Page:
Also, another part of the counter-financing of the tax rate reduction will be tighter transfer pricing rules, especially regarding a change of functions.

Although there will be further discussions during the parliamentary processes whether these rules are too tight, it seems to be more likely than not that the new law will be implemented, lawyers agree, following a final decision in the German parliament which is planned for July 20, 2007.

“I think the amount of countries that will follow suit in Germany’s example will be relatively limited. Discriminating against one element of the economy, that is private equity, is not what tax authorities do,” says Tim Hughes tax partner at PWC in London.

Whereas Germany’s moves to introduce a new Private Equity Law has introduced uncertainty and unease, others are interpreting the German Government’s approach as one that is bringing the country’s framework into line with other major economies, such as the UK.


Private equity and scrutiny are now familiar bedfellows in the UK and the industry is even singled out by the Government for special attention outside of the remit of the Chancellor of the Exchequer (finance minister) Gordon Brown’s recent Budget.

The industry was singled out in a March speech given by the UK’s Economic Secretary to the Treasury, Ed Balls, in which he confirmed that the ability to deduct interest on loans taken out for business purposes from taxable profits is regarded as an industry norm, not only in the UK but internationally, and it confirmed that that principle is not under scrutiny in Britain.

“Ed Balls’ investigation into private equity is limited to looking at shareholder debt and I don’t think there are currently any plans to limit any third-party debt,” says Hughes. “I think the UK will come to conclusion that the present tax situation is suitable for private equity.”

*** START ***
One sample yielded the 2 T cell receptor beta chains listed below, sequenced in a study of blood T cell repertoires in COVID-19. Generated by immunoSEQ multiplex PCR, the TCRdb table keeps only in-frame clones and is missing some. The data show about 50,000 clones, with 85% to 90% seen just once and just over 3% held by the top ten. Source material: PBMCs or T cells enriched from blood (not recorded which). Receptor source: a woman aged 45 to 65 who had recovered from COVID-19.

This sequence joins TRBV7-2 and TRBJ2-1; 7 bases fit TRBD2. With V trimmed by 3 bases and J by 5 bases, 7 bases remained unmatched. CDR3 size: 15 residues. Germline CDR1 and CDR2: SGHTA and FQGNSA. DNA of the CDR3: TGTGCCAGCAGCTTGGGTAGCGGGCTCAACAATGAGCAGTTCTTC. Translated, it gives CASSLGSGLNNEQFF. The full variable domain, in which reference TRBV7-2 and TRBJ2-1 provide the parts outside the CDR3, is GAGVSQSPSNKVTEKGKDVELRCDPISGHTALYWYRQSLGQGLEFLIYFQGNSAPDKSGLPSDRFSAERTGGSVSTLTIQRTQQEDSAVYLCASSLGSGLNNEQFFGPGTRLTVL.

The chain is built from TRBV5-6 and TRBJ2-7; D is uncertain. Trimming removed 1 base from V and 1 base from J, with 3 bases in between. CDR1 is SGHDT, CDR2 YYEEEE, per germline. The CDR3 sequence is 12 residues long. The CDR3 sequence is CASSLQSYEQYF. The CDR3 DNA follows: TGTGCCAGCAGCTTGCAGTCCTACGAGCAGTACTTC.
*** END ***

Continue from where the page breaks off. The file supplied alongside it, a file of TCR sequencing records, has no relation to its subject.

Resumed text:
For the time being, the private equity industry in the UK can only wait for the Government to take the lead on the subject. But the question is raised about just what else needs to be addressed in all reality.

“Private equity is already subject to the normal transfer pricing rules, so it is difficult to know what the UK Government would do further, unless it decides to do something like limit the availability of taper relief,” says Tracy Fisher, a partner at DLA Piper in London.

“One of the questions being raised is whether Europe will follow the UK and apply transfer pricing rules on a domestic basis,” says Fisher.

However, the issue of transfer pricing in the UK could be set for some amendment in the coming months if a case brought by HM Customs & Revenue against DIY retailer Wickes is successful. A success for the Revenue could herald greater scrutiny of the transfer pricing rules, the details of which, some lawyers say, were not applied to highly leveraged deals in the past and are now rules that do not cope with the latest generation of leveraged deals.